Is a speed limit of 15 km/h reasonable for a busy, multi-use path in an urban centre? Must the limit take into account the characteristics of the path users? Must it take into account the characteristics of the path?

Shared paths in urban centres can be a problem. Vulnerable pedestrians, such as children and the elderly, must interact with riders of higher-speed vehicles such as road bikes, e-bikes, e-boards and similar electric-powered vehicles.  For riders of cycles or other vehicles that require balance, the dodging of slower pedestrians who block the path can lead to loss-of-control collisions. Speed limits have been posted for these shared paths to reduce the potential of significant consequences from collisions. But what is a reasonable speed limit?

In London, Ontario some sections of the Thames Valley Parkway (TVP) have been regulated with maximum speed limits of 15 km/h. Yet, based on the many videotaped studies conducted by Gorski Consulting, the locations where some of these speed limits have been applied appear illogical. Our observations of cyclists have shown that average speeds can be well above the 15 km/h speed limit.  But these speeds are dependent on the characteristics of the path and its users. Here is an example.

A recent study was conducted by Gorski Consulting on the TVP at the Greenway Park area, just west of the downtown district of London, Ontario. This section of the TVP was posted with a maximum speed of 15 km/h. We wanted to test whether this speed limit was reasonable. So we set up a number of video cameras to document user speeds as well as their characteristics. The photos below show some details of the site location.

This Google Maps view shows the central part of west London and the location of the test site encompassed by an orange sphere.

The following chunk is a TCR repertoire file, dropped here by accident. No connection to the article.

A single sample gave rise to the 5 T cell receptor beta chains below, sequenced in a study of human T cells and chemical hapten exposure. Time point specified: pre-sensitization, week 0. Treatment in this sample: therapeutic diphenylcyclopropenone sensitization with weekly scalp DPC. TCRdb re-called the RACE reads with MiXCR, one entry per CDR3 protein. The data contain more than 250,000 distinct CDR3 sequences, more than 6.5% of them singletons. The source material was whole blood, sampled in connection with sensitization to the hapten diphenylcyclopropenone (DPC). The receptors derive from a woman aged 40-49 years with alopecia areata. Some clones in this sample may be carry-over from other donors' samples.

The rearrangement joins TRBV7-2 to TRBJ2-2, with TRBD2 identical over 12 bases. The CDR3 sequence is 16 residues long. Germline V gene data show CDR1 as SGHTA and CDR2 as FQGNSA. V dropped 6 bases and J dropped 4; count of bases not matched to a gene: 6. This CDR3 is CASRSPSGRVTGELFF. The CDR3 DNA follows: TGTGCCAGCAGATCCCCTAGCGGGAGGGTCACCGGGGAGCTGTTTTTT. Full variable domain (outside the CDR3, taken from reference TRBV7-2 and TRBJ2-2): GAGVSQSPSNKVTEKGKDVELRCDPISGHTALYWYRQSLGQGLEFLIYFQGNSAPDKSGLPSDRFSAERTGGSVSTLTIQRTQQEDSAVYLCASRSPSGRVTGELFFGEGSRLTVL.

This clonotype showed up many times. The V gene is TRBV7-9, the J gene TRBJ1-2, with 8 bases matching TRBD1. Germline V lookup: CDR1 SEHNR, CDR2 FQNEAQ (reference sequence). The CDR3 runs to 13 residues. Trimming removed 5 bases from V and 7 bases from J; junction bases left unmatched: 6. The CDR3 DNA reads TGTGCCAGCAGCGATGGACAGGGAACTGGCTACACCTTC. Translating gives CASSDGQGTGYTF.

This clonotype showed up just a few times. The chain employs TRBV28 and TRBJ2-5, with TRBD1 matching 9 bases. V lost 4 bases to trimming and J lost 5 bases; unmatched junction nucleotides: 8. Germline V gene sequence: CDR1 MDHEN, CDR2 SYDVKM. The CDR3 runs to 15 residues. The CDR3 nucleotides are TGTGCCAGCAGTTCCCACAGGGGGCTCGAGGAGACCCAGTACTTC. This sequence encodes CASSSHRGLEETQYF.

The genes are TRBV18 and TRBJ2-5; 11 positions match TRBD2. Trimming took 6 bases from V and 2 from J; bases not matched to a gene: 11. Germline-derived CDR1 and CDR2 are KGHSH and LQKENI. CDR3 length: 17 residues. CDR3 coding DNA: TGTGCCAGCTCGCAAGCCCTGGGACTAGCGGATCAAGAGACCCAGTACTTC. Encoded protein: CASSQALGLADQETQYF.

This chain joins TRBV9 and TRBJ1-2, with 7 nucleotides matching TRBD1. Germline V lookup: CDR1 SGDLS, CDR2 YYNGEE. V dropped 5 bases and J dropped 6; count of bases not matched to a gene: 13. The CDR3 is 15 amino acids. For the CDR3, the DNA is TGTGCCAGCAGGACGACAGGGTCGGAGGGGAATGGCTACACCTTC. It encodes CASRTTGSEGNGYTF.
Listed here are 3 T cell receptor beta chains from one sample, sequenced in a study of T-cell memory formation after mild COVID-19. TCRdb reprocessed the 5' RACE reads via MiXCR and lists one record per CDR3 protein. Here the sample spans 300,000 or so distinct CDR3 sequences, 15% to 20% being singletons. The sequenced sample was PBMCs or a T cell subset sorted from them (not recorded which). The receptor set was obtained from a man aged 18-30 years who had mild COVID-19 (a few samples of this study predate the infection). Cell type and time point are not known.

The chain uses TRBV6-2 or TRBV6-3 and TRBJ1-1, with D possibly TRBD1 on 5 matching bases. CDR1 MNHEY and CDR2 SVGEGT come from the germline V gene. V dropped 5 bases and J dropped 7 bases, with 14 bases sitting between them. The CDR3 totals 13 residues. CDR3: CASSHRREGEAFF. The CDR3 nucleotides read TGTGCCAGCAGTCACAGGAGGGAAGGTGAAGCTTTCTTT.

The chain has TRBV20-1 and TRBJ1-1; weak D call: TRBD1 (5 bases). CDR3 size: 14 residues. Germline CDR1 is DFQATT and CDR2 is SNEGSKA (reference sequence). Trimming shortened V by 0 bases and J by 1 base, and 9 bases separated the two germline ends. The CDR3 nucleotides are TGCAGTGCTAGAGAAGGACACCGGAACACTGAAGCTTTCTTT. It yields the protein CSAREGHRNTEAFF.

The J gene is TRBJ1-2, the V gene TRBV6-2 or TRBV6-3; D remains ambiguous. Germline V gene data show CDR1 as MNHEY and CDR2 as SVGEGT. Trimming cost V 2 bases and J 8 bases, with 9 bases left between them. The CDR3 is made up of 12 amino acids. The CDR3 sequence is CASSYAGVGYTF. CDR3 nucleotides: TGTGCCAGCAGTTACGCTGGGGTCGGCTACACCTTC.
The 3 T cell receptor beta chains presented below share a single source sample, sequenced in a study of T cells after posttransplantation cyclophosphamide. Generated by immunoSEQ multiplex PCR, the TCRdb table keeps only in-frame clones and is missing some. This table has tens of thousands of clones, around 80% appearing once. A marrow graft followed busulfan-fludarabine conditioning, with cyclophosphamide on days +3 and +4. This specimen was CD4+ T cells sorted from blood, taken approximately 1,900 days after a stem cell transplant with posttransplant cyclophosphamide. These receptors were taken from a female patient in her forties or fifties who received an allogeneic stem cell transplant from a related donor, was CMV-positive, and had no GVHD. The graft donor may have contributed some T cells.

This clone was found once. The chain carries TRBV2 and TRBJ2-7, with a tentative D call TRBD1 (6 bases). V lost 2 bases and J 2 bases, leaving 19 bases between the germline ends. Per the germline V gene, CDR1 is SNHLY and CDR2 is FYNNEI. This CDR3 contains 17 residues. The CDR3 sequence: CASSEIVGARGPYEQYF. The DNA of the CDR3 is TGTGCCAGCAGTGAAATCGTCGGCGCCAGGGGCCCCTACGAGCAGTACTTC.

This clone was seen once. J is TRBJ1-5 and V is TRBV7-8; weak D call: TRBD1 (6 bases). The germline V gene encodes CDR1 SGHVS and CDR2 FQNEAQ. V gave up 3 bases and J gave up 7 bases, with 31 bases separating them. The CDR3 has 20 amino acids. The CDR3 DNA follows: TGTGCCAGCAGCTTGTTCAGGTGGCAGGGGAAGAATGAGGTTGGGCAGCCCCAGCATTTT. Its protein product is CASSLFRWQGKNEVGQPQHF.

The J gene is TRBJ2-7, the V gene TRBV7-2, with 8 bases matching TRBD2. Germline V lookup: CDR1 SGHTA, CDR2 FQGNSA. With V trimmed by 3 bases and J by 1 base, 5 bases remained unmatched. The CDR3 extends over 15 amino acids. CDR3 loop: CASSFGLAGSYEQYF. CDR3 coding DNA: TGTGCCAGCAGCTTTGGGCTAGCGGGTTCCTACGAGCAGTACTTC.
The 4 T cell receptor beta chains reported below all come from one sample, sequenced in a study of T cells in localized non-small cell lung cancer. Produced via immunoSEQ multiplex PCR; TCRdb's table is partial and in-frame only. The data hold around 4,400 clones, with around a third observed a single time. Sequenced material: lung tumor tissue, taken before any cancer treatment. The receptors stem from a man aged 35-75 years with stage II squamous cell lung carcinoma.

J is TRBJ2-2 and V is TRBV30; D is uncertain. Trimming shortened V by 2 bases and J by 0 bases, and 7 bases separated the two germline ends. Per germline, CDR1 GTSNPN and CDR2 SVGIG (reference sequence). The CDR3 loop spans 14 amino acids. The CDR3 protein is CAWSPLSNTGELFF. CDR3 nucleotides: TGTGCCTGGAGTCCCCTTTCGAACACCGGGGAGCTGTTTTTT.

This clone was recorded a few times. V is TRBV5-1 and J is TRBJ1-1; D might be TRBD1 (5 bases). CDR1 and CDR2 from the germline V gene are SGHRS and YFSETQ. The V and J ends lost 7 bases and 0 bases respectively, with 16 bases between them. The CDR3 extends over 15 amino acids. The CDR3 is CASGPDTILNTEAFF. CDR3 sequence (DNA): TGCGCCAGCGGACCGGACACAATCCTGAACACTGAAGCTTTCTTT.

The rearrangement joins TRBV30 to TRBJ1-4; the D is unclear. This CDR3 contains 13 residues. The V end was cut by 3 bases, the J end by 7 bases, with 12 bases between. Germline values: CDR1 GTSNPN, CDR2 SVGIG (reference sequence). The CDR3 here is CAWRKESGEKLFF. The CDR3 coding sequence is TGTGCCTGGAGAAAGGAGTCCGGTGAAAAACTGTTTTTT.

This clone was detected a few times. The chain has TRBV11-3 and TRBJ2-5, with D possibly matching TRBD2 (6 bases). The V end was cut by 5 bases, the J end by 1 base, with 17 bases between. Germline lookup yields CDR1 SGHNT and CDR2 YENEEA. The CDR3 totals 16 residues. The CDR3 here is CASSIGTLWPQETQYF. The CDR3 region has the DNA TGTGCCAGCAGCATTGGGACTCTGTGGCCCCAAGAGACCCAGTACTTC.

This closer view of the test site shows the TVP from the underpass of the CNR railway line on the east (right) where it enters the area of Greenway Park. This portion of the TVP is named after Terry Fox, the heroic marathon runner who inspired so many Canadians before his death from cancer.

This closer view of the testing site shows the 150 metres within which video cameras captured the motion of path users. The most easterly video camera as positioned at the gates to Greenway Park and subsequent cameras were positioned at select locations to the west.

This view shows the area of the testing site and the area to the west which contained some sporting facilities and a parking lot. Persons would reasonably park in the parking lot and then cross the path to use the sporting field. It is understandable that the City of London would be concerned about this crossing and therefore a lower speed limit on the path was deemed as an appropriate counter-measure.

View, looking west, from the east end of the testing site at the gates to Greenway Park. A maximum speed sign can be seen in the distance on the left edge of the path.

View of the maximum speed sign posted just west of the gate to Greenway Park. This sign was double-sided such that it applied both to eastbound and westbound users of the TVP.

View looking west from the “50-metre-west” marker of the testing site, looking toward the sporting facilities in the background. Note the open space and good visibility that should allow users of the TVP to see any persons crossing the path.